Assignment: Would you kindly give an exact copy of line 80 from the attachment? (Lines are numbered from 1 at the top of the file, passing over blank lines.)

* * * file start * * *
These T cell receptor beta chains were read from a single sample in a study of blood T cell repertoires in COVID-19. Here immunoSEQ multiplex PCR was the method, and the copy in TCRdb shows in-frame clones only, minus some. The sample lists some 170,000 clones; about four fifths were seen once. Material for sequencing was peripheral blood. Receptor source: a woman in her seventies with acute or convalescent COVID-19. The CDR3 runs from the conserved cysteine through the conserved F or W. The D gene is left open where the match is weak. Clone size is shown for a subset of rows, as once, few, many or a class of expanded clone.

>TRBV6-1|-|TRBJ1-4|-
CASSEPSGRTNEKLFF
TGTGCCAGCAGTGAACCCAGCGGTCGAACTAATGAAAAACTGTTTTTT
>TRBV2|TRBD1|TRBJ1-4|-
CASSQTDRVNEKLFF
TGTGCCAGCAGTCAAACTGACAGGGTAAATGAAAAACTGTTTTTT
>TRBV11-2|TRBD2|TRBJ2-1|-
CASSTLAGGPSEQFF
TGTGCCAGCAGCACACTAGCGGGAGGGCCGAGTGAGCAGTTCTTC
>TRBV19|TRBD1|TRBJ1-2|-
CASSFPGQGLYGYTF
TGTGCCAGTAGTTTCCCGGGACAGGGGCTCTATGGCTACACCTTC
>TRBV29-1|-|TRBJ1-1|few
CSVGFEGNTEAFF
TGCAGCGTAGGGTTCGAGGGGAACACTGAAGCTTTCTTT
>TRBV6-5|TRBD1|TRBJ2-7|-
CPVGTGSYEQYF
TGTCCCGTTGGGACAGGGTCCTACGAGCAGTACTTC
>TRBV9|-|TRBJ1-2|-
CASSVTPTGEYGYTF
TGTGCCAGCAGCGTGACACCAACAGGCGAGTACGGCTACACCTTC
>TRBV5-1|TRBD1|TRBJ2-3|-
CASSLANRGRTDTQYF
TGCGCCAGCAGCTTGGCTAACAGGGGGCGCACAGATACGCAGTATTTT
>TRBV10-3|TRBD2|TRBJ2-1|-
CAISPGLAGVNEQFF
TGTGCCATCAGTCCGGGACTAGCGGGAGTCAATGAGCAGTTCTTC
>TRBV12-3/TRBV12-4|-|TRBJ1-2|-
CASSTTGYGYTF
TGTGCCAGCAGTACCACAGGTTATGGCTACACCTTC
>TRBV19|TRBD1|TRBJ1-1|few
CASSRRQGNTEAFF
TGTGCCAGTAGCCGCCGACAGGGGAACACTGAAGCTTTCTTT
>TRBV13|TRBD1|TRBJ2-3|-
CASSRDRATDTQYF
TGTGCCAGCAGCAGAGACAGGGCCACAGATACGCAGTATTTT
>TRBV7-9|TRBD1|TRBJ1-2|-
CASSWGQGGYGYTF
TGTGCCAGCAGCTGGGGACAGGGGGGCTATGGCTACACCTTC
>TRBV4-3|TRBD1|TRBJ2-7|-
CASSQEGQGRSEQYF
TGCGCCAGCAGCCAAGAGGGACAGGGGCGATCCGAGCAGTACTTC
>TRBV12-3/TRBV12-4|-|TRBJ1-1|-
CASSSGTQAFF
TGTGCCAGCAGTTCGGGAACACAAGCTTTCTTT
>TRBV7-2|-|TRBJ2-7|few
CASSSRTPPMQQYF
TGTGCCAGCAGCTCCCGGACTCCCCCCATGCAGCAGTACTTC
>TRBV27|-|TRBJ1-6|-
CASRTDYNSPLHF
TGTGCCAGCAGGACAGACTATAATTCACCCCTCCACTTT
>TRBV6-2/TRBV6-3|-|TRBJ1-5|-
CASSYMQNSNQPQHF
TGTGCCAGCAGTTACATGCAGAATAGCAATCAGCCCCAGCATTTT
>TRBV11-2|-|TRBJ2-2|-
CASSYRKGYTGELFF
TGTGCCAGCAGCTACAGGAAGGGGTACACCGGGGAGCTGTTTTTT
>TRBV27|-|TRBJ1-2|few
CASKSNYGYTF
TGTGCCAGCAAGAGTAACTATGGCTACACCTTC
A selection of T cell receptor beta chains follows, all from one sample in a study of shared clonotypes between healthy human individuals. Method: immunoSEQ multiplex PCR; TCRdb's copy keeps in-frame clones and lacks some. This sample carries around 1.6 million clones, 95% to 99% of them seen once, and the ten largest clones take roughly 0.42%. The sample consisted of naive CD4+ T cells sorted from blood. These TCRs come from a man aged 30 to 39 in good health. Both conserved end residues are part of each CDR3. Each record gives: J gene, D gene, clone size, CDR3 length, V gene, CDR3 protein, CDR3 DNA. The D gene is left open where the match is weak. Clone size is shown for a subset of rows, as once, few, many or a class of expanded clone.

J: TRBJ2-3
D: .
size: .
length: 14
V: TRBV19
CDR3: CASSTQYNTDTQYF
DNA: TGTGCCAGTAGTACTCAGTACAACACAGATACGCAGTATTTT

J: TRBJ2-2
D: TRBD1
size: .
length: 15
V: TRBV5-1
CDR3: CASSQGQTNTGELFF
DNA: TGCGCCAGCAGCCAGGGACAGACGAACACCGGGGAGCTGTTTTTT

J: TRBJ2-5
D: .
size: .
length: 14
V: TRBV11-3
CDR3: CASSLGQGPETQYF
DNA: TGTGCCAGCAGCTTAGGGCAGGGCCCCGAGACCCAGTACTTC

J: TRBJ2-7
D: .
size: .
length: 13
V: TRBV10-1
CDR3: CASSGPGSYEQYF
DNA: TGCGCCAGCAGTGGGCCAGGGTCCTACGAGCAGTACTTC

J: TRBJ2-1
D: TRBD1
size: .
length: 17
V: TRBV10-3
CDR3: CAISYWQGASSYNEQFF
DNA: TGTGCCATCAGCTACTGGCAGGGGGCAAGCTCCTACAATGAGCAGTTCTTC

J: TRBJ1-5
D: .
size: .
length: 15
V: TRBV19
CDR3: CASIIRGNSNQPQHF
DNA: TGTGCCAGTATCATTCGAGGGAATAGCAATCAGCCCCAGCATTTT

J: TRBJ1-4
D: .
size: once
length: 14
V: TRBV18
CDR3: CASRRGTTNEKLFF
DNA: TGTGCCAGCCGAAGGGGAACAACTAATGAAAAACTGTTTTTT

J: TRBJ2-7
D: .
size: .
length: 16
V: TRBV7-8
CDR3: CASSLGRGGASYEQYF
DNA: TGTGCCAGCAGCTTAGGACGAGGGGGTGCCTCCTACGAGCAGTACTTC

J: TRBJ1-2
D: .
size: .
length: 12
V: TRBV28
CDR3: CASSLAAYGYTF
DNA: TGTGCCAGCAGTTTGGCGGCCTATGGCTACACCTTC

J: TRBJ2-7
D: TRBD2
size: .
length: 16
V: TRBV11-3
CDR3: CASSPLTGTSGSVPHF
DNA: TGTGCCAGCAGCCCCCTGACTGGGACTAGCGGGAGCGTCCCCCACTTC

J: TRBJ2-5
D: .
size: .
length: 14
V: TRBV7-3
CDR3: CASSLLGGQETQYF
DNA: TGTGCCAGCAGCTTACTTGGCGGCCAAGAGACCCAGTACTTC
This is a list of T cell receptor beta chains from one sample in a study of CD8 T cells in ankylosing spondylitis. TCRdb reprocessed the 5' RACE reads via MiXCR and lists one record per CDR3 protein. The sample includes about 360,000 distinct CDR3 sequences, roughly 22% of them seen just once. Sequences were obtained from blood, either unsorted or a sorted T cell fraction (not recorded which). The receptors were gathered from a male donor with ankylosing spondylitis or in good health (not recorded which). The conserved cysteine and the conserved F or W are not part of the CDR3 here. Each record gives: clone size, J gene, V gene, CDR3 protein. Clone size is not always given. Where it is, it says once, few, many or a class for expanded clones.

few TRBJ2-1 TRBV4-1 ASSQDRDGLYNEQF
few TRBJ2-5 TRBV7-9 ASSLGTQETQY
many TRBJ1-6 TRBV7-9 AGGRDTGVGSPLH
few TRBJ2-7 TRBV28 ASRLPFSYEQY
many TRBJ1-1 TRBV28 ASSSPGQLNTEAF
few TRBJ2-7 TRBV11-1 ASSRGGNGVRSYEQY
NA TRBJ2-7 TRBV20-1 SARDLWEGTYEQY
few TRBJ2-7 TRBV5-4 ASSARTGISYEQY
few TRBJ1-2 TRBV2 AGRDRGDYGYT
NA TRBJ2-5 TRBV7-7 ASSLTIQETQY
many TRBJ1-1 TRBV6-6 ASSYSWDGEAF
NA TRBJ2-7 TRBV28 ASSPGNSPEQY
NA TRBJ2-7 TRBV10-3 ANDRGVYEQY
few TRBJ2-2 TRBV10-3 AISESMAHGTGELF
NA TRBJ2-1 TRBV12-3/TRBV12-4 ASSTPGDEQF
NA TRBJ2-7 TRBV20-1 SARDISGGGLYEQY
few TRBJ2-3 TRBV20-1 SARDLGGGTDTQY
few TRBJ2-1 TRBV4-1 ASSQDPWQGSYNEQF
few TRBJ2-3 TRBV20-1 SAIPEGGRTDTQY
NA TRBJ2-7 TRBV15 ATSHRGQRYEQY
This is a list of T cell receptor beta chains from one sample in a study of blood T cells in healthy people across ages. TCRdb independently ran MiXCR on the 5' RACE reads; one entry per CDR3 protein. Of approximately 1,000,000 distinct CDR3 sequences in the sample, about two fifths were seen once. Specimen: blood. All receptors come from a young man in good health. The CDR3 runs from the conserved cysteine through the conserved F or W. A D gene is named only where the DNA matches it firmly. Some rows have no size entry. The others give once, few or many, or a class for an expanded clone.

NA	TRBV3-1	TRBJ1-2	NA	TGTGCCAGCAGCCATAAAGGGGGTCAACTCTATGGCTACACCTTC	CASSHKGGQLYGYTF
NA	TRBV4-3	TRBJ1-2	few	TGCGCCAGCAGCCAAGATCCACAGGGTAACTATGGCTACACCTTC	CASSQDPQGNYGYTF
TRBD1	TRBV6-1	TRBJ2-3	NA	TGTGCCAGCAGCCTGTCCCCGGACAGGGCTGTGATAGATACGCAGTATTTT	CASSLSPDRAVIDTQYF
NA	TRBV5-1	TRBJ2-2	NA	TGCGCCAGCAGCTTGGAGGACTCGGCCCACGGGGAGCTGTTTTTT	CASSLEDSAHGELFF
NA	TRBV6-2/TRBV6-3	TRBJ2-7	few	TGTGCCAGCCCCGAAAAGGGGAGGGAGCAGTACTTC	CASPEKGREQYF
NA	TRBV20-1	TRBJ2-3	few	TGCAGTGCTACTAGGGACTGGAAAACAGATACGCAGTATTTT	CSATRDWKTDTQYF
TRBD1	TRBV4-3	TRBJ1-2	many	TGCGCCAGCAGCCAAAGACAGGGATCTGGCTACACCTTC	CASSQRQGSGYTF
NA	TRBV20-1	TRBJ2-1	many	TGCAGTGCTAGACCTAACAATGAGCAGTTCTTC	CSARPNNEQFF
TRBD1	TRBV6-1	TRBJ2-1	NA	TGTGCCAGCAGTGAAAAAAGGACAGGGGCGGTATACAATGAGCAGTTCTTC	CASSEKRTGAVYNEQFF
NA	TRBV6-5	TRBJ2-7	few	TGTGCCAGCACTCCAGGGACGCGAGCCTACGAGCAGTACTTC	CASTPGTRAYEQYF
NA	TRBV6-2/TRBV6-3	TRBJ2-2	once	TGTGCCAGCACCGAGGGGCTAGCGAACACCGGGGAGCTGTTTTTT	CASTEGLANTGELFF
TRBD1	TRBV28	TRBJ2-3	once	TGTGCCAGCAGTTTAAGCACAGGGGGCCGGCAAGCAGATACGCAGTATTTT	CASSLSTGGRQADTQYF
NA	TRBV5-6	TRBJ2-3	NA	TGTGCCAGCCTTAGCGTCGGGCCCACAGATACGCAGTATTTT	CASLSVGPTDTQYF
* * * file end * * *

length: 14